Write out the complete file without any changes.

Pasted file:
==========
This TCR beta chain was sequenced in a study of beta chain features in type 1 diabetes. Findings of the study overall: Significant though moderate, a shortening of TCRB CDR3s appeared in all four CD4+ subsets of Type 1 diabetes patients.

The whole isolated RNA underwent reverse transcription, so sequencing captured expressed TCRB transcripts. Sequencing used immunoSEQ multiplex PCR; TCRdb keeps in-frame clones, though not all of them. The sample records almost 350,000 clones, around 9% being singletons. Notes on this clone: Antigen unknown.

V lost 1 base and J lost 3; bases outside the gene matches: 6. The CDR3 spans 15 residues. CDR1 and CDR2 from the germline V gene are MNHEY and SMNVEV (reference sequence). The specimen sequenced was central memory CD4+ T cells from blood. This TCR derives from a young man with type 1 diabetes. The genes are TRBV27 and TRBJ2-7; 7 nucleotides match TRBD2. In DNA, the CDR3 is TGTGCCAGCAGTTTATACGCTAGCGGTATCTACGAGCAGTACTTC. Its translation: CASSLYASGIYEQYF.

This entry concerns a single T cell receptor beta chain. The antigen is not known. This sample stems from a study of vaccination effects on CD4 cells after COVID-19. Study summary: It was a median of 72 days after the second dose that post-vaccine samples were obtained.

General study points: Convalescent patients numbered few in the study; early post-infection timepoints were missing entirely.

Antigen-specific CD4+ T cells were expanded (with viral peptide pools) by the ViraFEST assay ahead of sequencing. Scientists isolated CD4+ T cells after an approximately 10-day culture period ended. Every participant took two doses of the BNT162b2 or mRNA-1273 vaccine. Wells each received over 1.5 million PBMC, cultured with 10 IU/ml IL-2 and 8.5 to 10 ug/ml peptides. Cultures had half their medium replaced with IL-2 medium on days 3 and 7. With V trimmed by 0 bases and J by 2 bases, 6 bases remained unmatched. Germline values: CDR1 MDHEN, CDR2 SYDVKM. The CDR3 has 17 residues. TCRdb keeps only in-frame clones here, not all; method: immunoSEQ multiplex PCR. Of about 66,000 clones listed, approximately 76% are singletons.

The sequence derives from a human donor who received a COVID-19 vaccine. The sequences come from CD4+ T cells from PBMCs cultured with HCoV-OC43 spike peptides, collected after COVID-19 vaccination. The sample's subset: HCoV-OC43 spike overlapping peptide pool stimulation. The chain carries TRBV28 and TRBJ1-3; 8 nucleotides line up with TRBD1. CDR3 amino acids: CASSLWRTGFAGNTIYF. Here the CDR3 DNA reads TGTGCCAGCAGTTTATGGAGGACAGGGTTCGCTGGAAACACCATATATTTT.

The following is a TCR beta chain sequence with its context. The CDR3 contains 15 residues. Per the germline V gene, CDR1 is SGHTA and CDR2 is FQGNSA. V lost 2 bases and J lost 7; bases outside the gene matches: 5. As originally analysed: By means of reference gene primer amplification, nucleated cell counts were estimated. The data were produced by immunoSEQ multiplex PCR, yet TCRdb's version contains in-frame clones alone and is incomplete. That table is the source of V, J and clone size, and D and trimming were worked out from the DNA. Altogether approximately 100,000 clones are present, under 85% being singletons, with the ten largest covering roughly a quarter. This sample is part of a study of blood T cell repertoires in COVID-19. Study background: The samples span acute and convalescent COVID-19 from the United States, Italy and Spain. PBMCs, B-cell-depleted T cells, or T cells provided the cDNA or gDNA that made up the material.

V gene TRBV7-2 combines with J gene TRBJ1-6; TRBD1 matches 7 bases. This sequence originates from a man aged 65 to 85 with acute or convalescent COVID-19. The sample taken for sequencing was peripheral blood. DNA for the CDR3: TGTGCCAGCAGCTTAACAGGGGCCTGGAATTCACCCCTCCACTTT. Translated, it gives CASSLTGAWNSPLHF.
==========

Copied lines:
This TCR beta chain was sequenced in a study of beta chain features in type 1 diabetes. Findings of the study overall: Significant though moderate, a shortening of TCRB CDR3s appeared in all four CD4+ subsets of Type 1 diabetes patients.

The whole isolated RNA underwent reverse transcription, so sequencing captured expressed TCRB transcripts. Sequencing used immunoSEQ multiplex PCR; TCRdb keeps in-frame clones, though not all of them. The sample records almost 350,000 clones, around 9% being singletons. Notes on this clone: Antigen unknown.

V lost 1 base and J lost 3; bases outside the gene matches: 6. The CDR3 spans 15 residues. CDR1 and CDR2 from the germline V gene are MNHEY and SMNVEV (reference sequence). The specimen sequenced was central memory CD4+ T cells from blood. This TCR derives from a young man with type 1 diabetes. The genes are TRBV27 and TRBJ2-7; 7 nucleotides match TRBD2. In DNA, the CDR3 is TGTGCCAGCAGTTTATACGCTAGCGGTATCTACGAGCAGTACTTC. Its translation: CASSLYASGIYEQYF.

This entry concerns a single T cell receptor beta chain. The antigen is not known. This sample stems from a study of vaccination effects on CD4 cells after COVID-19. Study summary: It was a median of 72 days after the second dose that post-vaccine samples were obtained.

General study points: Convalescent patients numbered few in the study; early post-infection timepoints were missing entirely.

Antigen-specific CD4+ T cells were expanded (with viral peptide pools) by the ViraFEST assay ahead of sequencing. Scientists isolated CD4+ T cells after an approximately 10-day culture period ended. Every participant took two doses of the BNT162b2 or mRNA-1273 vaccine. Wells each received over 1.5 million PBMC, cultured with 10 IU/ml IL-2 and 8.5 to 10 ug/ml peptides. Cultures had half their medium replaced with IL-2 medium on days 3 and 7. With V trimmed by 0 bases and J by 2 bases, 6 bases remained unmatched. Germline values: CDR1 MDHEN, CDR2 SYDVKM. The CDR3 has 17 residues. TCRdb keeps only in-frame clones here, not all; method: immunoSEQ multiplex PCR. Of about 66,000 clones listed, approximately 76% are singletons.

The sequence derives from a human donor who received a COVID-19 vaccine. The sequences come from CD4+ T cells from PBMCs cultured with HCoV-OC43 spike peptides, collected after COVID-19 vaccination. The sample's subset: HCoV-OC43 spike overlapping peptide pool stimulation. The chain carries TRBV28 and TRBJ1-3; 8 nucleotides line up with TRBD1. CDR3 amino acids: CASSLWRTGFAGNTIYF. Here the CDR3 DNA reads TGTGCCAGCAGTTTATGGAGGACAGGGTTCGCTGGAAACACCATATATTTT.

The following is a TCR beta chain sequence with its context. The CDR3 contains 15 residues. Per the germline V gene, CDR1 is SGHTA and CDR2 is FQGNSA. V lost 2 bases and J lost 7; bases outside the gene matches: 5. As originally analysed: By means of reference gene primer amplification, nucleated cell counts were estimated. The data were produced by immunoSEQ multiplex PCR, yet TCRdb's version contains in-frame clones alone and is incomplete. That table is the source of V, J and clone size, and D and trimming were worked out from the DNA. Altogether approximately 100,000 clones are present, under 85% being singletons, with the ten largest covering roughly a quarter. This sample is part of a study of blood T cell repertoires in COVID-19. Study background: The samples span acute and convalescent COVID-19 from the United States, Italy and Spain. PBMCs, B-cell-depleted T cells, or T cells provided the cDNA or gDNA that made up the material.

V gene TRBV7-2 combines with J gene TRBJ1-6; TRBD1 matches 7 bases. This sequence originates from a man aged 65 to 85 with acute or convalescent COVID-19. The sample taken for sequencing was peripheral blood. DNA for the CDR3: TGTGCCAGCAGCTTAACAGGGGCCTGGAATTCACCCCTCCACTTT. Translated, it gives CASSLTGAWNSPLHF.